With the recent collapse in Treasury bonds, media attention has been getting increasingly loud as to the rapid rise in yields. By looking at how sentiment is shaping up among various players in bond land, we can get a glimpse into the odds of whether or not the rise in yields will continue.
Several weeks ago, I mentioned the pessimism shown by Rydex traders towards the long bond. At the time, it was already quite extreme, and I suggested that we may see at least a small bounce sometime soon - unless we were indeed seeing the end of that bull market, in which case these ratios could become even more extreme. That has indeed happened, and we are now seeing an almost unprecedented level of bets being placed counting on a further drop in bonds. From a contrarian point of view, this is bullish for bonds.
The CTA's (Commodity Trading Advisers) polled by Market Vane, Inc. have been jumping ship faster than you can say "I'm losing all of my clients' money". In mid-May, 87% of those surveyed by Market Vane were recommending long positions in bonds. That lopsided majority was right for awhile, as bonds came back after a brief dip to make a higher high. However, the collapse since then has apparently caught these "professional" traders off guard, as the bullish ranks have thinned considerably. Over the past few years, when the percentage of bullish CTA's has dropped to 40% - 45%, bonds have bottomed soon afterward. Currently, the bullish percentage is 48%, which is getting close to an area where we might expect at least a bounce in bonds.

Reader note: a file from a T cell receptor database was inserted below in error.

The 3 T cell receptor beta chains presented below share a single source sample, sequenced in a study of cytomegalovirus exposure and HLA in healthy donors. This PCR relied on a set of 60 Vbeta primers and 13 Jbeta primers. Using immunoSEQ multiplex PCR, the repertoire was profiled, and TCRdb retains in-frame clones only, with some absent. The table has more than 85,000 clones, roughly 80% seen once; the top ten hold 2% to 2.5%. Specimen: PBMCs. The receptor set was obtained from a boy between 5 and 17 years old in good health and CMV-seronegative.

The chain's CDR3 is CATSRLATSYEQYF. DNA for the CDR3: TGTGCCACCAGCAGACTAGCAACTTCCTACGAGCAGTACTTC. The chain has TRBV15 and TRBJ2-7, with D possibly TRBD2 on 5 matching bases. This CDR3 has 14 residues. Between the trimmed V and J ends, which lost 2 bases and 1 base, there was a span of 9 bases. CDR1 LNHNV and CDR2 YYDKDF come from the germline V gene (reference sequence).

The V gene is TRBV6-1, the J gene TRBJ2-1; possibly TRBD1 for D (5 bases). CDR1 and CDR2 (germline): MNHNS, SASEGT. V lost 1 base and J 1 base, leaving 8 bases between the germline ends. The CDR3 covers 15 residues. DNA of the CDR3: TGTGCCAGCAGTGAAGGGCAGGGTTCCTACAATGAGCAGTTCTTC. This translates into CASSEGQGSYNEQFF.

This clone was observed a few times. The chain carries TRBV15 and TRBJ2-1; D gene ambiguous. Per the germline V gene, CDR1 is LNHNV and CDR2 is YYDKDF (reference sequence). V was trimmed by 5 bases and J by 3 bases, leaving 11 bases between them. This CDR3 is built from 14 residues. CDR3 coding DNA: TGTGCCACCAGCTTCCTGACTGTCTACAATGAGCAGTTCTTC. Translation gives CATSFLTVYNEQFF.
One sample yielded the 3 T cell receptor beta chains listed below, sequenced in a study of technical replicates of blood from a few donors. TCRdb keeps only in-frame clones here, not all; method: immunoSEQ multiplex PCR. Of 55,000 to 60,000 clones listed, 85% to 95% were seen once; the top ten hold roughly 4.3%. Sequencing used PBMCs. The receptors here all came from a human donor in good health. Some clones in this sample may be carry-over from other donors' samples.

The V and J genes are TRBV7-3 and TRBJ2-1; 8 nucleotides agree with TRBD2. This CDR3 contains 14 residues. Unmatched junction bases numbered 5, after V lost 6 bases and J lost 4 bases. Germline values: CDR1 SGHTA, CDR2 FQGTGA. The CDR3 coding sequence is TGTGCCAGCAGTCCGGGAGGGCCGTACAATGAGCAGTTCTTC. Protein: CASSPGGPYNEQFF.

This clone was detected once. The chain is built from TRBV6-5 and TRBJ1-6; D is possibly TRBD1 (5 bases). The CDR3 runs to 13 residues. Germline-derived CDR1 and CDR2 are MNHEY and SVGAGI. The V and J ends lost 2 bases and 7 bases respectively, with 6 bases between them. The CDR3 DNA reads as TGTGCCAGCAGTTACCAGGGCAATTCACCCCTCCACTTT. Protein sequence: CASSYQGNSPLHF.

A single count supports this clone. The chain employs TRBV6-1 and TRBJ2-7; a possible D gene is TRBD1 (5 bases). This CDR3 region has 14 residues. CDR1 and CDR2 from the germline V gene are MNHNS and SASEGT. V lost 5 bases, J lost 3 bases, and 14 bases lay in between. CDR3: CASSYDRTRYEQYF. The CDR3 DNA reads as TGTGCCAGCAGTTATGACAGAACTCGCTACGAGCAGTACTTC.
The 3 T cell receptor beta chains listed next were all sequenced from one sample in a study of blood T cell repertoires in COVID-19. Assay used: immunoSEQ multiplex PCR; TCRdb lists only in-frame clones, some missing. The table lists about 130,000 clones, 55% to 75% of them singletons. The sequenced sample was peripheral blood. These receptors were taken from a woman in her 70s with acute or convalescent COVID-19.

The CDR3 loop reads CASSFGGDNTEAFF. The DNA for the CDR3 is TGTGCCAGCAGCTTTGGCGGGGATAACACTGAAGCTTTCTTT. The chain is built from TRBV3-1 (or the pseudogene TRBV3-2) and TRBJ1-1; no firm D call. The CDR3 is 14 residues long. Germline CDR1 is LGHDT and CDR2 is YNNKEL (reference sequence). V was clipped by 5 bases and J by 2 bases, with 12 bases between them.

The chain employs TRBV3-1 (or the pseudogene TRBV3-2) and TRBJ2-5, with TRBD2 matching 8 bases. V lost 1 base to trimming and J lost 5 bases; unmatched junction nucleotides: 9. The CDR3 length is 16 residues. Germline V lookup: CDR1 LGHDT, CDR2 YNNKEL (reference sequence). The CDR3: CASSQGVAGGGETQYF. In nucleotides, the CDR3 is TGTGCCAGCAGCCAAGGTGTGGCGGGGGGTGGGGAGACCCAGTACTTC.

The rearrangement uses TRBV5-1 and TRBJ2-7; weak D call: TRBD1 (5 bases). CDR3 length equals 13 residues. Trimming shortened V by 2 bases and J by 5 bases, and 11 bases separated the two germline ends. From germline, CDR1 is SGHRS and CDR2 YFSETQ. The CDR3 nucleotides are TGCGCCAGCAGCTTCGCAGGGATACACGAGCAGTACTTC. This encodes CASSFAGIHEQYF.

Put/call ratios on 30-year bond futures are on the upper end of their usual trading range. High put/call ratios suggest a preference for puts over calls, which is normally seen when traders are pessimistic. Again, from a contrarian point of view that is bullish for bonds. However, these ratios are not particularly extreme at the moment, and put/call ratios on bonds are notoriously inconsistent forecasters.
The Commitments of Traders data for 30-year bond futures, which shows the total long and short positions for large commercial hedgers and other not-so-large traders, is mildly bullish for bonds. I've showed this information before, and when commercial hedgers become net long while small speculators become net short, it has been one of the best signals extant to build up a long position in bonds. Currently, commercial traders are more net long than are small speculators, but neither side is particularly extreme at the moment, which is somewhat surprising considering the move we've seen over the past month. It appears as though both sets of traders are standing back a bit to see how things shake out.
Overall, we're seeing a relatively high amount of pessimism by bond traders. Is it enough to expect a major, long-term (several months at least) reversal in bonds right here? I don't think so, at least not yet. I would much prefer to see commercial hedgers become aggressively long the 30-year futures, at the same time small speculators are making some major-league short bets. I would also like to see a couple more weeks of the sentiment surveys showing extreme levels of bearishness. It might pay for short-term traders to look at some reversal plays in bonds now (especially after today's consumer confidence number, but I would defer to Brian on the implications of that), but on a larger time frame, the sustainability of a bounce here is questionable from a sentiment perspective.
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